Wow, the storms that rolled through Delaware County last week were real “frog stranglers.”
“Frog stranglers,” rainstorms that are so intense that even an amphibian could drown, are similar to “toad chokers.” Yes, it was certainly “raining cats and dogs” at times last week — real “gully washers,” you might say. Did you ever wonder what happens to all that runoff after a hard rain?
When it rains, water running off our roofs, driveways, sidewalks, and parking lots into our streets flows into storm drains and ditches, and begins its journey to the nearest waterway. Often, this water runs straight into a river or stream. Stormwater can pick up oil, other automobile fluids, trash, fertilizer, pet waste, and other pollutants, which is then discharged untreated into our streams (in many cases). Even when this water passes through a detention/retention pond or other stormwater infrastructure, pollutants are not entirely removed, making their way to aquatic habitats.
We swim, wade, kayak, and fish in these rivers and streams. Moreover, some people rely on water from these water bodies for their drinking water. The more pollutants that go into our streams, the more money we have to spend to cleanse the water for drinking. Reducing pollution is everyone’s job. Only rain should go down a storm drain or a ditch. So, what can each of us do?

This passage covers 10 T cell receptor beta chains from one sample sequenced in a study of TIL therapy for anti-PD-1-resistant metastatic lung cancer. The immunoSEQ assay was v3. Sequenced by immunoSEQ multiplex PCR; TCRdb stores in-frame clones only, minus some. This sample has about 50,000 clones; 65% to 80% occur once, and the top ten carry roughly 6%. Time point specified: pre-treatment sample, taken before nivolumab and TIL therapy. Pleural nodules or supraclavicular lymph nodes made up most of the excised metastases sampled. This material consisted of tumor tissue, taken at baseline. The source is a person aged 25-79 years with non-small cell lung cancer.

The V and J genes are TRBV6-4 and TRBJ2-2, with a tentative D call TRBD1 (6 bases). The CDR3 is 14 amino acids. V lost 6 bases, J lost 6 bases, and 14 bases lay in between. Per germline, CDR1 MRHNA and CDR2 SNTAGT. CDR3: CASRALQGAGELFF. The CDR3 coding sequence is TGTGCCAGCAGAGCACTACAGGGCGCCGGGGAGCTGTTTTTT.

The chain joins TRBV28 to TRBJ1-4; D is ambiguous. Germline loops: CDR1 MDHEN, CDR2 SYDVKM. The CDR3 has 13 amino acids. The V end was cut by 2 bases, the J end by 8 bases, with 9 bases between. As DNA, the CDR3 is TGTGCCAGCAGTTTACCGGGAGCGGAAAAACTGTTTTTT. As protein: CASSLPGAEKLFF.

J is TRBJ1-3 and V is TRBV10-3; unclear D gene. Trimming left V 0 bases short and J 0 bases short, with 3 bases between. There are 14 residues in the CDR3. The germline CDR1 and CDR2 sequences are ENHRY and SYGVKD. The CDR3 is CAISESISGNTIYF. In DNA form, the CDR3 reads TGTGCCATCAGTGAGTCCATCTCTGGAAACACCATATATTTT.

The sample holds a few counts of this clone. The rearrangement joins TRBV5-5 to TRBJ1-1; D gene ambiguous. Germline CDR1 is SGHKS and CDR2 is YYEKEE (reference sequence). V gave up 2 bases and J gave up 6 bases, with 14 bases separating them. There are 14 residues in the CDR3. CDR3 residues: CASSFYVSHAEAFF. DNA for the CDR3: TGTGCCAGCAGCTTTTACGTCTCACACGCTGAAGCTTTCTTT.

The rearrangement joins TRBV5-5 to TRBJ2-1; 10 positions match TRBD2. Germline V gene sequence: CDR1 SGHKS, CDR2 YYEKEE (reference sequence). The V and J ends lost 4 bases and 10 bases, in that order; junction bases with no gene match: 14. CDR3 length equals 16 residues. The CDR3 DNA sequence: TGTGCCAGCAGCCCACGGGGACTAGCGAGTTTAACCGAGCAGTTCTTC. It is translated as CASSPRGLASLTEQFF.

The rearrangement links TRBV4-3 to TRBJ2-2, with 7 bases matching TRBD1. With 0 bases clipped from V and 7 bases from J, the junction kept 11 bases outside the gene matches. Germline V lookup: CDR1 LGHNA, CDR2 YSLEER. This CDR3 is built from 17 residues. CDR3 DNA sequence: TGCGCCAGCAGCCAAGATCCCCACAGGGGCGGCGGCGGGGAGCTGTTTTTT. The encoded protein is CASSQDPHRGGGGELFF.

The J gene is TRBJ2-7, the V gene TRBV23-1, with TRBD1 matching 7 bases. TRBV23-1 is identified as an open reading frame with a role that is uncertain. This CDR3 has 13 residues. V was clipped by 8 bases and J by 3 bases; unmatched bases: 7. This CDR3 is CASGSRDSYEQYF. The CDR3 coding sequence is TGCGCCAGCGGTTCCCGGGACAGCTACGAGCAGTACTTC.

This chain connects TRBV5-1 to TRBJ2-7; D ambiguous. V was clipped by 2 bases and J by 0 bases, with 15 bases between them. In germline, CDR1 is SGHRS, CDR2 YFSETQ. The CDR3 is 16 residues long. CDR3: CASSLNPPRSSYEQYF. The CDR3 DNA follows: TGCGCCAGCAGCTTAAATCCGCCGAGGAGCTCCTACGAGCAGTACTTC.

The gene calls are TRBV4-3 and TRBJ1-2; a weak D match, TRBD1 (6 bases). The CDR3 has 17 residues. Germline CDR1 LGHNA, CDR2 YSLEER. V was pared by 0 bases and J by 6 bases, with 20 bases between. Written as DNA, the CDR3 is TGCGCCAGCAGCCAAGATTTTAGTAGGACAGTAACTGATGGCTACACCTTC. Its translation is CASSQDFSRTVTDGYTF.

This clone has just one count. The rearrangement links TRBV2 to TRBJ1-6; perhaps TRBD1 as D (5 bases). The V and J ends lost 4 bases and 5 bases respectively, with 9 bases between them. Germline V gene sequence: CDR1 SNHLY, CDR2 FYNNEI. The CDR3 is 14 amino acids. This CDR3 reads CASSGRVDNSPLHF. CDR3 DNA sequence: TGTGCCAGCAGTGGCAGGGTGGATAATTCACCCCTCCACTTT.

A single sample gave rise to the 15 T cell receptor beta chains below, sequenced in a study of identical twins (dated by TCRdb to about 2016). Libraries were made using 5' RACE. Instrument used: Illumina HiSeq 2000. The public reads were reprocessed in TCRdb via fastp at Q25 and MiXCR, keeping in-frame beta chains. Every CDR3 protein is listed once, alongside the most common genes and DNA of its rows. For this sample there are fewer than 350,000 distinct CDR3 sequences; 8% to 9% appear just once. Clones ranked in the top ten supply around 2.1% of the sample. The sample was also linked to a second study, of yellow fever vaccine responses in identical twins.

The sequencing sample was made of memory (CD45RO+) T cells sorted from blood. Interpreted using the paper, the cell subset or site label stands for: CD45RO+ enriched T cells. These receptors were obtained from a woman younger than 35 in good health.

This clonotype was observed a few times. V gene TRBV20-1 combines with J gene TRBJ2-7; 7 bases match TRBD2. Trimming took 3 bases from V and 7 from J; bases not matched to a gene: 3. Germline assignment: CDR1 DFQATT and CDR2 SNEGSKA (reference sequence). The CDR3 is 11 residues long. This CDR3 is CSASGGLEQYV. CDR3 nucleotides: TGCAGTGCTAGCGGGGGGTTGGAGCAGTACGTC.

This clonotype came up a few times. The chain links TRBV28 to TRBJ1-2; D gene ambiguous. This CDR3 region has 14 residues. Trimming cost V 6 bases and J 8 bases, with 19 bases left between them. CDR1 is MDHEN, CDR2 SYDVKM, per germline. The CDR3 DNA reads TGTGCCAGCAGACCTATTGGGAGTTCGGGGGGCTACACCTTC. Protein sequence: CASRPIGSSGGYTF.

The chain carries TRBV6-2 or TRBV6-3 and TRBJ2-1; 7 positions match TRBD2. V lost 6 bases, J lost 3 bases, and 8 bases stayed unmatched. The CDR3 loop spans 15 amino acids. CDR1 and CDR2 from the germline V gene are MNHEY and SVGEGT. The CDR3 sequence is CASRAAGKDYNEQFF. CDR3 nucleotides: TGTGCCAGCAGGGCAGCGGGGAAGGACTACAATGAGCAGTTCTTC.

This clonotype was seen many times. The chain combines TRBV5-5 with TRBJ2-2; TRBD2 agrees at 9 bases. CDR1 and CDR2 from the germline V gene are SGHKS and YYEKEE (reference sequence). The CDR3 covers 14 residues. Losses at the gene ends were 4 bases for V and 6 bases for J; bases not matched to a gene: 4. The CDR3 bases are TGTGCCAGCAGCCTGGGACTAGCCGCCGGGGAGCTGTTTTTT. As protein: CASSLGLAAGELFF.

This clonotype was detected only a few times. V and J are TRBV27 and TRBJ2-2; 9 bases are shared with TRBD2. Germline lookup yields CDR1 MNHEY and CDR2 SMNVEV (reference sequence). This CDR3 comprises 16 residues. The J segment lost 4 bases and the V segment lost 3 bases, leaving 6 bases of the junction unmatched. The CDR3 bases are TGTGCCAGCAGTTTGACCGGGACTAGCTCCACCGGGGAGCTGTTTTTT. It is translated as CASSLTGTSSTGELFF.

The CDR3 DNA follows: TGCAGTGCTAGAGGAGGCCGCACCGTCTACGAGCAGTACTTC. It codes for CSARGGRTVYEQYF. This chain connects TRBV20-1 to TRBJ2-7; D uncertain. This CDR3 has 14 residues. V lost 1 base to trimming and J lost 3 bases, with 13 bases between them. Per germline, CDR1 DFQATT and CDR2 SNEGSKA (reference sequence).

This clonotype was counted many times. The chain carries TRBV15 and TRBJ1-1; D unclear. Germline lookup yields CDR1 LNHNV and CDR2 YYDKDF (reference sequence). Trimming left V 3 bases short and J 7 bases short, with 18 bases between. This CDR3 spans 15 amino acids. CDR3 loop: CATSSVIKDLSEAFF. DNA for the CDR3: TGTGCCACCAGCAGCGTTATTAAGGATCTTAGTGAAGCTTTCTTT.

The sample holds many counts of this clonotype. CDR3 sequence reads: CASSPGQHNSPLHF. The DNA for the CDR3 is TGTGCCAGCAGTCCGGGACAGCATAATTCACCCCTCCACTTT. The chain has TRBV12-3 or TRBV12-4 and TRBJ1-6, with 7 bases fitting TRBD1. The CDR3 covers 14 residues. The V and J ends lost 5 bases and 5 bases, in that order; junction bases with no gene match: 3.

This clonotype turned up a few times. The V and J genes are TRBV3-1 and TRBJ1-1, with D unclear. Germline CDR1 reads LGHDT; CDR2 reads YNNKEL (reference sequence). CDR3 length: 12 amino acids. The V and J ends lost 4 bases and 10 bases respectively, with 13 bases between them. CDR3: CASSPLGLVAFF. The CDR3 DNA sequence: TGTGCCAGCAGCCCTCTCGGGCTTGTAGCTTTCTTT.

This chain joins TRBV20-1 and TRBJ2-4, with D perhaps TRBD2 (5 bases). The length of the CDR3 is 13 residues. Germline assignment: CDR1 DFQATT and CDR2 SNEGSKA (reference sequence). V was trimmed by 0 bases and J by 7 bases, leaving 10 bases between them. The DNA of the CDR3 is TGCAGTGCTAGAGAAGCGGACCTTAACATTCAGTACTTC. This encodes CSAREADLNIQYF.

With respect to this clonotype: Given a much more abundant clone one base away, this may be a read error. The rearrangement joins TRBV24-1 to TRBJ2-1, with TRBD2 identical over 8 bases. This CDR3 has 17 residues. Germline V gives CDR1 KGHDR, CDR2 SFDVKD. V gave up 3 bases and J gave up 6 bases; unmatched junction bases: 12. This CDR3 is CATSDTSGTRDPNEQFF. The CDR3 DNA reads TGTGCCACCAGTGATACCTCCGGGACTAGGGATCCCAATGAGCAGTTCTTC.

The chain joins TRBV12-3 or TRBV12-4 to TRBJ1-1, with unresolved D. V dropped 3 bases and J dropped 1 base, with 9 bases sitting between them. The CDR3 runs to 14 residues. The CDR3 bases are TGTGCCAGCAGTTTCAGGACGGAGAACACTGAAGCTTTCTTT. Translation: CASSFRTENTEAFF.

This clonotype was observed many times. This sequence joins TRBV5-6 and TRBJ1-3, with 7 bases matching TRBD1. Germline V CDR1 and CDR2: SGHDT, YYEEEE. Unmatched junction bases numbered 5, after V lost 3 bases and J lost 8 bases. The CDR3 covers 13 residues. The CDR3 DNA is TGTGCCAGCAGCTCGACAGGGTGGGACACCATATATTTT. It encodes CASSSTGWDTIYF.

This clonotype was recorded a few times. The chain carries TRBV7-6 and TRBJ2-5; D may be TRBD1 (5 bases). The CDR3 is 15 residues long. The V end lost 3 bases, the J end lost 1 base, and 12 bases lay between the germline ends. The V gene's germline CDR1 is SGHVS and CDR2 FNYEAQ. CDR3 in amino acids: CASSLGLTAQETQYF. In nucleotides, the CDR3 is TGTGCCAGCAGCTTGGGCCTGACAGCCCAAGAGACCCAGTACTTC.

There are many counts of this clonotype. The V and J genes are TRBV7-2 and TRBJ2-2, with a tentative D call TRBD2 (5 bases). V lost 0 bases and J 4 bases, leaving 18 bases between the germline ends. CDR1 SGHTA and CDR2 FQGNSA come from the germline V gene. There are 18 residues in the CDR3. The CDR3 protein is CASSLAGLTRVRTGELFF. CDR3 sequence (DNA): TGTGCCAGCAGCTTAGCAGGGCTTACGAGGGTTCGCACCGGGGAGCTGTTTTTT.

• Sweep grass clippings and lawn care products back onto the lawn.
• Pick up trash.
• Wash your car at a commercial car wash.
• Absorb and clean up auto fluid spills.
• Fix leaking automobiles.
• Use drip pans to catch engine oil and other pollutants while repairing cars.
• Recycle used motor oil.
• Sweep driveways clean instead of hosing them down.
• When walking your pet, remember to pick up the waste.
• Record and report illegal dumping down storm drains.
• Don’t dump waste into storm drains or ditches.
• Water your lawn by hand, or adjust sprinklers to avoid over-watering. If any water flows off your lawn, you’re using too much water.
The old adage, “when it rains, it pours,” conjures up images like what we experienced last week in Delaware County. By following the tips provided above, we can ensure that rainwater doesn’t take chemicals or materials harmful to our environment along for the ride.
Learn more tips or how to get involved in protecting water resources at www.bethechangeforcleanwater.org/.
Kim Marshall is the communication specialist for the Delaware Soil & Water Conservation District. For information, go to www.soilandwater.co.delaware.oh.us.